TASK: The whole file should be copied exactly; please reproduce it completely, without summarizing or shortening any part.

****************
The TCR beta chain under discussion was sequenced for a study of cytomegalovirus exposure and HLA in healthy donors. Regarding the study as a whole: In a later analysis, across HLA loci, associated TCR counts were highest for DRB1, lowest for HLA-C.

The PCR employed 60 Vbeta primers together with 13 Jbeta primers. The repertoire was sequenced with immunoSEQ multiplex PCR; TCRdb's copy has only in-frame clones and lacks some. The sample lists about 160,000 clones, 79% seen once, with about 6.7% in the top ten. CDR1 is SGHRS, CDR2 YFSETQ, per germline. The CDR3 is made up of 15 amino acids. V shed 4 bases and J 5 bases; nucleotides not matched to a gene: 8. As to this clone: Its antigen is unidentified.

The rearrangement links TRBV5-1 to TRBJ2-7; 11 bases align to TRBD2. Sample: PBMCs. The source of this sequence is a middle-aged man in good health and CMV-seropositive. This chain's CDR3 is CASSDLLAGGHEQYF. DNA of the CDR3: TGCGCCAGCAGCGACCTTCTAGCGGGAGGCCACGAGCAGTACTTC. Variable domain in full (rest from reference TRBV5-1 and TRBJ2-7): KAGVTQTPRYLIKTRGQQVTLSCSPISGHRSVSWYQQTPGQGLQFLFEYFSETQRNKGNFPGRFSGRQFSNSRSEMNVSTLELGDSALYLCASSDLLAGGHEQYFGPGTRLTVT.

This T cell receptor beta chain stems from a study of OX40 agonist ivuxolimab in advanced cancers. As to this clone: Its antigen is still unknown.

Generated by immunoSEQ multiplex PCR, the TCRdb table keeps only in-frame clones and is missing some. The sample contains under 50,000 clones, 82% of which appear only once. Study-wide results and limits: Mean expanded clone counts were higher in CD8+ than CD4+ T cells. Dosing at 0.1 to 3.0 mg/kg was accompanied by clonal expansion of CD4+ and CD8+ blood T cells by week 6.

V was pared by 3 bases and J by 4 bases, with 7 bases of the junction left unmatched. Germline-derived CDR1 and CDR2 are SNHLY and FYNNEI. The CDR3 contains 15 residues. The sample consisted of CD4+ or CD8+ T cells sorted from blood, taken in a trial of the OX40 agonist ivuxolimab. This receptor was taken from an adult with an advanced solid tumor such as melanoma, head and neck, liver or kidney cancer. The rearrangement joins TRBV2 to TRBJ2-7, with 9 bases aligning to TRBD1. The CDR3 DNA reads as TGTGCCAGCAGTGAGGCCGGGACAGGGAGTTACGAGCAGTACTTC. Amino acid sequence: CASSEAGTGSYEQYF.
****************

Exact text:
The TCR beta chain under discussion was sequenced for a study of cytomegalovirus exposure and HLA in healthy donors. Regarding the study as a whole: In a later analysis, across HLA loci, associated TCR counts were highest for DRB1, lowest for HLA-C.

The PCR employed 60 Vbeta primers together with 13 Jbeta primers. The repertoire was sequenced with immunoSEQ multiplex PCR; TCRdb's copy has only in-frame clones and lacks some. The sample lists about 160,000 clones, 79% seen once, with about 6.7% in the top ten. CDR1 is SGHRS, CDR2 YFSETQ, per germline. The CDR3 is made up of 15 amino acids. V shed 4 bases and J 5 bases; nucleotides not matched to a gene: 8. As to this clone: Its antigen is unidentified.

The rearrangement links TRBV5-1 to TRBJ2-7; 11 bases align to TRBD2. Sample: PBMCs. The source of this sequence is a middle-aged man in good health and CMV-seropositive. This chain's CDR3 is CASSDLLAGGHEQYF. DNA of the CDR3: TGCGCCAGCAGCGACCTTCTAGCGGGAGGCCACGAGCAGTACTTC. Variable domain in full (rest from reference TRBV5-1 and TRBJ2-7): KAGVTQTPRYLIKTRGQQVTLSCSPISGHRSVSWYQQTPGQGLQFLFEYFSETQRNKGNFPGRFSGRQFSNSRSEMNVSTLELGDSALYLCASSDLLAGGHEQYFGPGTRLTVT.

This T cell receptor beta chain stems from a study of OX40 agonist ivuxolimab in advanced cancers. As to this clone: Its antigen is still unknown.

Generated by immunoSEQ multiplex PCR, the TCRdb table keeps only in-frame clones and is missing some. The sample contains under 50,000 clones, 82% of which appear only once. Study-wide results and limits: Mean expanded clone counts were higher in CD8+ than CD4+ T cells. Dosing at 0.1 to 3.0 mg/kg was accompanied by clonal expansion of CD4+ and CD8+ blood T cells by week 6.

V was pared by 3 bases and J by 4 bases, with 7 bases of the junction left unmatched. Germline-derived CDR1 and CDR2 are SNHLY and FYNNEI. The CDR3 contains 15 residues. The sample consisted of CD4+ or CD8+ T cells sorted from blood, taken in a trial of the OX40 agonist ivuxolimab. This receptor was taken from an adult with an advanced solid tumor such as melanoma, head and neck, liver or kidney cancer. The rearrangement joins TRBV2 to TRBJ2-7, with 9 bases aligning to TRBD1. The CDR3 DNA reads as TGTGCCAGCAGTGAGGCCGGGACAGGGAGTTACGAGCAGTACTTC. Amino acid sequence: CASSEAGTGSYEQYF.